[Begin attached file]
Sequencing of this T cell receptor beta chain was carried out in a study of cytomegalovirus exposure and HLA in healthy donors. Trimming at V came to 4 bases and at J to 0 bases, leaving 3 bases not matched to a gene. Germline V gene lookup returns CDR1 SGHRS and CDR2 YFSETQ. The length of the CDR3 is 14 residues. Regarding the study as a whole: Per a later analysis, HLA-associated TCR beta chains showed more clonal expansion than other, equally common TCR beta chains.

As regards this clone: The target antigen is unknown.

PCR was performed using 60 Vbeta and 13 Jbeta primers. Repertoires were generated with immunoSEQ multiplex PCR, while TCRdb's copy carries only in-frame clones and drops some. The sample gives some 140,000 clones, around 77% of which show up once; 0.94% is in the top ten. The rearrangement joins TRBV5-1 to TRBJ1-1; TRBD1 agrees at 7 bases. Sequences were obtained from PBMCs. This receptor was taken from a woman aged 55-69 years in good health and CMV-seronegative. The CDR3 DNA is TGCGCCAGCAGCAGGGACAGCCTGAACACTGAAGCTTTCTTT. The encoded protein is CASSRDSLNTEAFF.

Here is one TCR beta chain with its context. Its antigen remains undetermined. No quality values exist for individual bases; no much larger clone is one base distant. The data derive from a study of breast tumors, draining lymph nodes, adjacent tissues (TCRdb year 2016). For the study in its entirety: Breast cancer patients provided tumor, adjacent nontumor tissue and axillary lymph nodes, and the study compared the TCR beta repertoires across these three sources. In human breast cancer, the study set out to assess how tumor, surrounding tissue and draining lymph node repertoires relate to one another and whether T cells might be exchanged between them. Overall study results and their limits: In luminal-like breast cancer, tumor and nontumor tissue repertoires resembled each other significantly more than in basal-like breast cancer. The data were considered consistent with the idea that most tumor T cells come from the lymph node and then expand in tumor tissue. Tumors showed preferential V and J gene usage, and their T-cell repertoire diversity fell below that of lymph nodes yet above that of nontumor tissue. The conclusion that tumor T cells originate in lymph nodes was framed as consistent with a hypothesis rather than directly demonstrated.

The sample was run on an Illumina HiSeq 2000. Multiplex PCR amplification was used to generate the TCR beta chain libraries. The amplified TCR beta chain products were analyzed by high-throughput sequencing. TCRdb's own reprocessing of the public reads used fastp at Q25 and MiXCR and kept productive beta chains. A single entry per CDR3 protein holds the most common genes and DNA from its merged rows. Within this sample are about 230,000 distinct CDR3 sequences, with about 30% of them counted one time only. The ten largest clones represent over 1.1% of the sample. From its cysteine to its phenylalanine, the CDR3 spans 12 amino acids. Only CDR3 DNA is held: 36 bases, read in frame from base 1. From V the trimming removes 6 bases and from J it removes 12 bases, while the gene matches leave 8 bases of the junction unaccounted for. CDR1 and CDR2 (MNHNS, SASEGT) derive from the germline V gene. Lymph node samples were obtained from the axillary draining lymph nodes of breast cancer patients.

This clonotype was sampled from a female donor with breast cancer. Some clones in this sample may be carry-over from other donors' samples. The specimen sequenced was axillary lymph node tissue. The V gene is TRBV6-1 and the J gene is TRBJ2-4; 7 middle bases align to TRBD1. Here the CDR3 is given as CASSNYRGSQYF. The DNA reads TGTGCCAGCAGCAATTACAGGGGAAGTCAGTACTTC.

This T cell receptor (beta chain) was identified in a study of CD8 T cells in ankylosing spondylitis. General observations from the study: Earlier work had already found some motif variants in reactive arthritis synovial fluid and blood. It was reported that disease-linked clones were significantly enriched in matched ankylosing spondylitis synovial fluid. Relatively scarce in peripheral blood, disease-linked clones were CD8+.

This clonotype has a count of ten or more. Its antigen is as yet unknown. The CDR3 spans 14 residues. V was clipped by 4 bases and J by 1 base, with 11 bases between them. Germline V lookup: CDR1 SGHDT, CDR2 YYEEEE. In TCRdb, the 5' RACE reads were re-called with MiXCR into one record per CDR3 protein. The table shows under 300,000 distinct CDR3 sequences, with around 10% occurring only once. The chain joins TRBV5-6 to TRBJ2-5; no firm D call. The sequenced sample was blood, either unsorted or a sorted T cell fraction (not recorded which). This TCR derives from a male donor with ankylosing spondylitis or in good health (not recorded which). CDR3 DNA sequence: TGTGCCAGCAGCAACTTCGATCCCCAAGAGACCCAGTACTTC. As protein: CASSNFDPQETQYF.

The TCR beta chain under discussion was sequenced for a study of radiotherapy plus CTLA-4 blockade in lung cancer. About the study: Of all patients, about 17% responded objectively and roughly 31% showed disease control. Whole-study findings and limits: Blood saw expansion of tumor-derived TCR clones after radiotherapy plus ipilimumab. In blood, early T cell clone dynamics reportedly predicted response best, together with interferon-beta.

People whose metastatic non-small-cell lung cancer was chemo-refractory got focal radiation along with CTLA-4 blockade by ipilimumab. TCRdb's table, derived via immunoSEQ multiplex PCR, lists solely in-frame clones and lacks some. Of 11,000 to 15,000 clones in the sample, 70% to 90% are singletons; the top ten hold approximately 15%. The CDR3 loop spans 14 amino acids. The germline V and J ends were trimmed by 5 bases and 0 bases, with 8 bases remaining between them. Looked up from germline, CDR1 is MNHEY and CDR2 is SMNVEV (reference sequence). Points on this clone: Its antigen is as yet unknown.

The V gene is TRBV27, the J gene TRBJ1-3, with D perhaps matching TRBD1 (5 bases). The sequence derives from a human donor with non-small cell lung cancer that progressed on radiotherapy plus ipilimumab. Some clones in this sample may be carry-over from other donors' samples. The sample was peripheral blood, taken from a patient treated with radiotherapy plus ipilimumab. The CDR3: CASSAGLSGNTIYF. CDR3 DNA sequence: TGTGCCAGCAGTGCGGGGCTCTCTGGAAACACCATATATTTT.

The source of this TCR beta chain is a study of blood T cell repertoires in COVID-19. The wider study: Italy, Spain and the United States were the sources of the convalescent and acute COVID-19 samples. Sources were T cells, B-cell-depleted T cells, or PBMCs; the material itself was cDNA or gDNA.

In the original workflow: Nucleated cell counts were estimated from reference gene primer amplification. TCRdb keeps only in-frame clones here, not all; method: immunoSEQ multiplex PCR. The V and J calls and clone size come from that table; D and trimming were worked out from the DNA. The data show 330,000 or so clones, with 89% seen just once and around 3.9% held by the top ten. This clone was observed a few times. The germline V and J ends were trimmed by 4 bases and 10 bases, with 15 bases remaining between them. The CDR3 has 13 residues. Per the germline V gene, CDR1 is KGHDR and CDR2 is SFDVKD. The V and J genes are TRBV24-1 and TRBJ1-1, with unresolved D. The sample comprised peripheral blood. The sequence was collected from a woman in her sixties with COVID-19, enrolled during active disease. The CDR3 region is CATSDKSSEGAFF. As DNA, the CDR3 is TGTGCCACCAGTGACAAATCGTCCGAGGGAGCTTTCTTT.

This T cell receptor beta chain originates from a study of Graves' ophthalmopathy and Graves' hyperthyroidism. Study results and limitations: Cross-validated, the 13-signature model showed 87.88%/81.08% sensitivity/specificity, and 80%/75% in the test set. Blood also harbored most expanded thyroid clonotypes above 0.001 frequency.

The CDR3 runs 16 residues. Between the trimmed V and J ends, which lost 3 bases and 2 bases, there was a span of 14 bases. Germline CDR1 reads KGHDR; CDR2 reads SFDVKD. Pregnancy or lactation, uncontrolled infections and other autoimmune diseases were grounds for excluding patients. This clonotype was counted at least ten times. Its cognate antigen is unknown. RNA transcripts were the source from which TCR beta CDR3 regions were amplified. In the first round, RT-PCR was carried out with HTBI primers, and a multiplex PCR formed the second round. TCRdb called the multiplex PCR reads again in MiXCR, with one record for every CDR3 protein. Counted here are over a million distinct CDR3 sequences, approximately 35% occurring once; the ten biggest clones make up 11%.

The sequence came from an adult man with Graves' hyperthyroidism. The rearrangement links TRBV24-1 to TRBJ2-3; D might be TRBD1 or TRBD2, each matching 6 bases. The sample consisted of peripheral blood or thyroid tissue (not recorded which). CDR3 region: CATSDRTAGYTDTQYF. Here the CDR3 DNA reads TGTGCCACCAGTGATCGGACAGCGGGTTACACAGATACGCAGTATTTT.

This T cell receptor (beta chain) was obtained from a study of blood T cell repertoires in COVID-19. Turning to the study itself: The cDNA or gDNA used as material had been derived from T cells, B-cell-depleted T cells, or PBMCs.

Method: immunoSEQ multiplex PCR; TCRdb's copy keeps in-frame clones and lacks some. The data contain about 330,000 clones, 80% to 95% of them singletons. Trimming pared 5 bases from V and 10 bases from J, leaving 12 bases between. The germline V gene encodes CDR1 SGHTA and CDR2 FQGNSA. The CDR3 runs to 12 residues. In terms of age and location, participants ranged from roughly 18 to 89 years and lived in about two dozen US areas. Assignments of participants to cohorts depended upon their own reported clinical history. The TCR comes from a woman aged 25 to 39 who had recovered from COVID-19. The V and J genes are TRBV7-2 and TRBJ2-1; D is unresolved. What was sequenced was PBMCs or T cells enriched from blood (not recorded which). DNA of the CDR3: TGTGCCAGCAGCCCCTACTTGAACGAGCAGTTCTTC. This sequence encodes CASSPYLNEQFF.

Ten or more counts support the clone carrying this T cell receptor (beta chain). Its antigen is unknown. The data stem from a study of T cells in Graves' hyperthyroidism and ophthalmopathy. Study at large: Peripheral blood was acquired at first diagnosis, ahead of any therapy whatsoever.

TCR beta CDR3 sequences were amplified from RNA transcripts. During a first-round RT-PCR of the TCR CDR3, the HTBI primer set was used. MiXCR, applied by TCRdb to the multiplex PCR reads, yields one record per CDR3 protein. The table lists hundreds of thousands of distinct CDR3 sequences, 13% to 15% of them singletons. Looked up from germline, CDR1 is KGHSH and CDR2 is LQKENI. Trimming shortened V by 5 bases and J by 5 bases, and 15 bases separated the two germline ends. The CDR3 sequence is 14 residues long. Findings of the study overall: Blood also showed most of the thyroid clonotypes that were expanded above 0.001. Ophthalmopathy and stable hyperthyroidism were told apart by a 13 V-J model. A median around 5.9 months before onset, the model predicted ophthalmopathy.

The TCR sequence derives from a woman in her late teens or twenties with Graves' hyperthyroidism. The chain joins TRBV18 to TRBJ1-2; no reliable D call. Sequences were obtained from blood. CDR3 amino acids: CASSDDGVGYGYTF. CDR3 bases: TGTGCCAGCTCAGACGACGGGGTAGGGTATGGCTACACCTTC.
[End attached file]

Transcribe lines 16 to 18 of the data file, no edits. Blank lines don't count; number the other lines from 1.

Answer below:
The sequence came from an adult man with Graves' hyperthyroidism. The rearrangement links TRBV24-1 to TRBJ2-3; D might be TRBD1 or TRBD2, each matching 6 bases. The sample consisted of peripheral blood or thyroid tissue (not recorded which). CDR3 region: CATSDRTAGYTDTQYF. Here the CDR3 DNA reads TGTGCCACCAGTGATCGGACAGCGGGTTACACAGATACGCAGTATTTT.

This T cell receptor (beta chain) was obtained from a study of blood T cell repertoires in COVID-19. Turning to the study itself: The cDNA or gDNA used as material had been derived from T cells, B-cell-depleted T cells, or PBMCs.

Method: immunoSEQ multiplex PCR; TCRdb's copy keeps in-frame clones and lacks some. The data contain about 330,000 clones, 80% to 95% of them singletons. Trimming pared 5 bases from V and 10 bases from J, leaving 12 bases between. The germline V gene encodes CDR1 SGHTA and CDR2 FQGNSA. The CDR3 runs to 12 residues. In terms of age and location, participants ranged from roughly 18 to 89 years and lived in about two dozen US areas. Assignments of participants to cohorts depended upon their own reported clinical history. The TCR comes from a woman aged 25 to 39 who had recovered from COVID-19. The V and J genes are TRBV7-2 and TRBJ2-1; D is unresolved. What was sequenced was PBMCs or T cells enriched from blood (not recorded which). DNA of the CDR3: TGTGCCAGCAGCCCCTACTTGAACGAGCAGTTCTTC. This sequence encodes CASSPYLNEQFF.